December 22, 2013
This winter’s sudden impinging on fall can drive you crazy, or crazy your drive. Amid the ice and snow, we’re seeing potholes, chuckholes, wheelbenders or whatever you call them popping up like so many moon craters.
No, it’s not an asteroid attack. It’s simple pavement physics: Vehicles create stress fractures, called alligator tracks, in road surfaces. Water enters the cracks. Severe cold freezes the water, expanding it. The crack generates potholes. Every time vehicles hit them, the cavities get larger.
Normally, our pothole season begins in late February. Not so this winter. Our favorite auto mechanic tells us he’s seeing dozens of drivers with wheel damage. Average repair job: In the hundreds if you need a new tire and wheel, much more if the suspension is skewered….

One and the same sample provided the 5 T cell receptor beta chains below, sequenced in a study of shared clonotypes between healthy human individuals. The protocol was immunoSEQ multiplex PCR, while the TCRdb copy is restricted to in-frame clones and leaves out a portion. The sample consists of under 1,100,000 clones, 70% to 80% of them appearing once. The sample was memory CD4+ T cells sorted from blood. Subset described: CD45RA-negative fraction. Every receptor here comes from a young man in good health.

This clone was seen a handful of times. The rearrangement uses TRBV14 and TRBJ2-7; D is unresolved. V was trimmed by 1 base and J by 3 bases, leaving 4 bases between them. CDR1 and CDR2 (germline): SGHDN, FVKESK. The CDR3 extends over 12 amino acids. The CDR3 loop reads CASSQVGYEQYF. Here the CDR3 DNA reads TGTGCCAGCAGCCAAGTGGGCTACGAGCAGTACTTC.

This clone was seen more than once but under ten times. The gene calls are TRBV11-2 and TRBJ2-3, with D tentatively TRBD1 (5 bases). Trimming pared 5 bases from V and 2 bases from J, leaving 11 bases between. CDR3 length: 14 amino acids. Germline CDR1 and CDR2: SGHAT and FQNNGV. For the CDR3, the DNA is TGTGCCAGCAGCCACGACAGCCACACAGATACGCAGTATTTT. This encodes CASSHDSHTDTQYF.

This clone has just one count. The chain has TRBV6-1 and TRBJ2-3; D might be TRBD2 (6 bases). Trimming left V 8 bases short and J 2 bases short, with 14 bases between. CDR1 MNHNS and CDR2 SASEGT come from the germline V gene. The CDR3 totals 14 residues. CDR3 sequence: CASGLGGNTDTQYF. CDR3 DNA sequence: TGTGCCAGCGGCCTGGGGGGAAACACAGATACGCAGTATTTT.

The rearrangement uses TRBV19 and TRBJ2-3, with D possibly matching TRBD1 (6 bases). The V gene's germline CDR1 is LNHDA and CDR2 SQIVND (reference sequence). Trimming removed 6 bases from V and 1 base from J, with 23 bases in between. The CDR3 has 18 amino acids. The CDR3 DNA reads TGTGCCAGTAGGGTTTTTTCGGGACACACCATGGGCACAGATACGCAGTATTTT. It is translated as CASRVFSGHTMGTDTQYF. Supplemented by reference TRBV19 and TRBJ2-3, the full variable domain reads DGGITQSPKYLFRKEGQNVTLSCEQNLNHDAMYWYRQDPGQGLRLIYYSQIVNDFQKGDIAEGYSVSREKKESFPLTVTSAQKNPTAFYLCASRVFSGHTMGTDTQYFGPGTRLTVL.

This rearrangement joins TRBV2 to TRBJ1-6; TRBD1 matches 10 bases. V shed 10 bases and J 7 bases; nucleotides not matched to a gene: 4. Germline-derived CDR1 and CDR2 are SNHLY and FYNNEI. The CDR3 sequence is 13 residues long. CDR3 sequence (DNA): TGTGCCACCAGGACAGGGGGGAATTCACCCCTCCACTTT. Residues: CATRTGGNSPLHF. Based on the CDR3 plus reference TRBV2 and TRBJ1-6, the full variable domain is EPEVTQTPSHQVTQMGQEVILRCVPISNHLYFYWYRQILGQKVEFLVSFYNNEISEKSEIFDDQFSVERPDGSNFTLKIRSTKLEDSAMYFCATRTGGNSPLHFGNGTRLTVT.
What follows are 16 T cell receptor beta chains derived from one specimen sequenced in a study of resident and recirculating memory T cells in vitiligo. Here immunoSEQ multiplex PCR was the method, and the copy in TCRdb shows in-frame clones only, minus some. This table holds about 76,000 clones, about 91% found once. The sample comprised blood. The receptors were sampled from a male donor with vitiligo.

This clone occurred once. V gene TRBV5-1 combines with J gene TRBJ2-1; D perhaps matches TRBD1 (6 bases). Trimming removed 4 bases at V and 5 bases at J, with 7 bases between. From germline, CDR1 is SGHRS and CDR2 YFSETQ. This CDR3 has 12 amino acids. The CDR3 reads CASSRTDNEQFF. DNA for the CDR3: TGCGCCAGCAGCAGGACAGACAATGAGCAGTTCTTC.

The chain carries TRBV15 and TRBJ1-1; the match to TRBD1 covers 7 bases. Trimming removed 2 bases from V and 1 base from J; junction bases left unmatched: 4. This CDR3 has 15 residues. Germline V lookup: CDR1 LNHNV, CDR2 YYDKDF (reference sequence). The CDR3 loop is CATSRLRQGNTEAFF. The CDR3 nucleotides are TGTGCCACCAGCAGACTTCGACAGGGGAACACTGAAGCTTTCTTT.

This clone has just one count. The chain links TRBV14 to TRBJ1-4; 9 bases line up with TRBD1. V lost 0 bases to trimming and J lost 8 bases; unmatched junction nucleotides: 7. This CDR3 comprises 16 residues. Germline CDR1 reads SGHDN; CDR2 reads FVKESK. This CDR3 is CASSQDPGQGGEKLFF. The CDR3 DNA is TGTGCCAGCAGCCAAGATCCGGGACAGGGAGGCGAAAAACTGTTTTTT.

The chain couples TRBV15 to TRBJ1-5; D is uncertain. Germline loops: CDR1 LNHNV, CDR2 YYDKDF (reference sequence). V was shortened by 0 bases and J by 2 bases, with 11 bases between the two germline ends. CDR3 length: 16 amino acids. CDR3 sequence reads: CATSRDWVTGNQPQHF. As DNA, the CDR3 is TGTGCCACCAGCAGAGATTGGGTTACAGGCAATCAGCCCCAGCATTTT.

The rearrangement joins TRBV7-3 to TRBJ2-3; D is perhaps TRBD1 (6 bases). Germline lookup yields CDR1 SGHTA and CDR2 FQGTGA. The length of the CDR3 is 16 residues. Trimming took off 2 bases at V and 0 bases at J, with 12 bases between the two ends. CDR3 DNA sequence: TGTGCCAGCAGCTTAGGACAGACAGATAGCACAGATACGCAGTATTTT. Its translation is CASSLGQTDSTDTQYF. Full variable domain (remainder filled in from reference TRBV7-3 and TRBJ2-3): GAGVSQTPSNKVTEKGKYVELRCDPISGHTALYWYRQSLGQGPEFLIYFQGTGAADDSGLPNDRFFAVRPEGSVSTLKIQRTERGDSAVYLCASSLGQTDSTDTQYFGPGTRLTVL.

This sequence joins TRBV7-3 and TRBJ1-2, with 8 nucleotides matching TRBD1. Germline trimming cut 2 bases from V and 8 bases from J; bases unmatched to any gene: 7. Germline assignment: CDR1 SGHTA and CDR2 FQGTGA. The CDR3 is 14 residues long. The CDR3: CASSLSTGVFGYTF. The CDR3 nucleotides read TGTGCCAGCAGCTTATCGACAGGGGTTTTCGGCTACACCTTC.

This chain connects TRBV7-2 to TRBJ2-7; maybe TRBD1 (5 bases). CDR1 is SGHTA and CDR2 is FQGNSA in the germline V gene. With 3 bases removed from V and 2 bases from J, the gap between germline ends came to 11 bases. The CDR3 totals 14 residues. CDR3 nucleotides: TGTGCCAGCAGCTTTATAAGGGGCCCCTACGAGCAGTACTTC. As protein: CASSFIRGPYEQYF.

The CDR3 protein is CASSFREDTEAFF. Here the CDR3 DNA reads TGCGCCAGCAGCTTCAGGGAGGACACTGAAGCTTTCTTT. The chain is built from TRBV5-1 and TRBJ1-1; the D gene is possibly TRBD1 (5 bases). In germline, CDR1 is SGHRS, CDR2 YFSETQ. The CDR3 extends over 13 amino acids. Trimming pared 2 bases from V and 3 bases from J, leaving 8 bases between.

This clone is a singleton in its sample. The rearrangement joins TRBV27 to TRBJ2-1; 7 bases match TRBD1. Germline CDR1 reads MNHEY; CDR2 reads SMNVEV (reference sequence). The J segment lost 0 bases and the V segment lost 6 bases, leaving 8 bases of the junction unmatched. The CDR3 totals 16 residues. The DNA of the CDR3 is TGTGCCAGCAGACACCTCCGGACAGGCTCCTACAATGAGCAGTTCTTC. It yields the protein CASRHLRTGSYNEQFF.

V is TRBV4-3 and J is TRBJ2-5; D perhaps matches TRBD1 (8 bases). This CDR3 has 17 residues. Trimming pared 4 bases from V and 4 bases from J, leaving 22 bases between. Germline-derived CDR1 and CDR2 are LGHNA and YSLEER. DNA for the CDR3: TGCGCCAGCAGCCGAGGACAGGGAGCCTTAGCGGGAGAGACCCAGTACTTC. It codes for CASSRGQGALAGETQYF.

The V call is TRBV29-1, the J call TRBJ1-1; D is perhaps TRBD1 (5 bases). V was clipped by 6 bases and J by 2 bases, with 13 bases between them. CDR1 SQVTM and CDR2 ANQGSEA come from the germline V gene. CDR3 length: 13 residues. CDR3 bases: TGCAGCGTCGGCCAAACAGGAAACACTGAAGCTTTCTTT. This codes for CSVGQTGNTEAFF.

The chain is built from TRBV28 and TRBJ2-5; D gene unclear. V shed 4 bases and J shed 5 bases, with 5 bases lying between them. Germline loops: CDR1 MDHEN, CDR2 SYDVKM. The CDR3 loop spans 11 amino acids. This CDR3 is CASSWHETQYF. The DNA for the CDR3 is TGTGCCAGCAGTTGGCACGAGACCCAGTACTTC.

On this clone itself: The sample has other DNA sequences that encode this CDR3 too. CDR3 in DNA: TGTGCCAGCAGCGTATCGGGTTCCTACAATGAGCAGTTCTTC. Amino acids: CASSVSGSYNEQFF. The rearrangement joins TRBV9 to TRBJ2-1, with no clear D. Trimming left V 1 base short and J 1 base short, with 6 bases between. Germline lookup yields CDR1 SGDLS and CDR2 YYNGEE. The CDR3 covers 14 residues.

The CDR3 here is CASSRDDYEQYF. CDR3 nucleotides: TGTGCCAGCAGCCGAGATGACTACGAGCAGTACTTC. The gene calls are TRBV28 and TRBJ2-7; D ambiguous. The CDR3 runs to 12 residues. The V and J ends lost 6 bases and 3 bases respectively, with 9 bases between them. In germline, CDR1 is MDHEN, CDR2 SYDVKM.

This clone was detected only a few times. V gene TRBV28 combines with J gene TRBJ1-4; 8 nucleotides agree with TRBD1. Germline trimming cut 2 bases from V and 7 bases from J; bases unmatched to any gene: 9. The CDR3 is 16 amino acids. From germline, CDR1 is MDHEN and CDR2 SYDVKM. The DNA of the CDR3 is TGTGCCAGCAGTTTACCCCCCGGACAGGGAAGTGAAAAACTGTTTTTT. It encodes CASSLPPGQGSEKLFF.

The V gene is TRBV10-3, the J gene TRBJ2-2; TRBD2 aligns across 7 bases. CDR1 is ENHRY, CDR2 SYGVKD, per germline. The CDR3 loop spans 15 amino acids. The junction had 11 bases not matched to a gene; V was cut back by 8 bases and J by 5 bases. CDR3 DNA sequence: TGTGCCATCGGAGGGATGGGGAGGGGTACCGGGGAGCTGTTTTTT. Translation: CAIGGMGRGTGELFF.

We don’t expect to navigate potholes in December and are caught by surprise. And these holes can be monsters. That pothole in the North Canton Post Office lot seemed to eat wheels. Be especially watchful on side streets. Our freeways, recently repaved, are holding up, but keep an eye out, anyway….
Cash-strapped cities use a cheap technique to deal with potholes: They barricade the hole and wait until spring. Would it be that simple.
This being an editorial, we must conclude with our opinion: Potholes suck. Period.
— The (Canton) Repository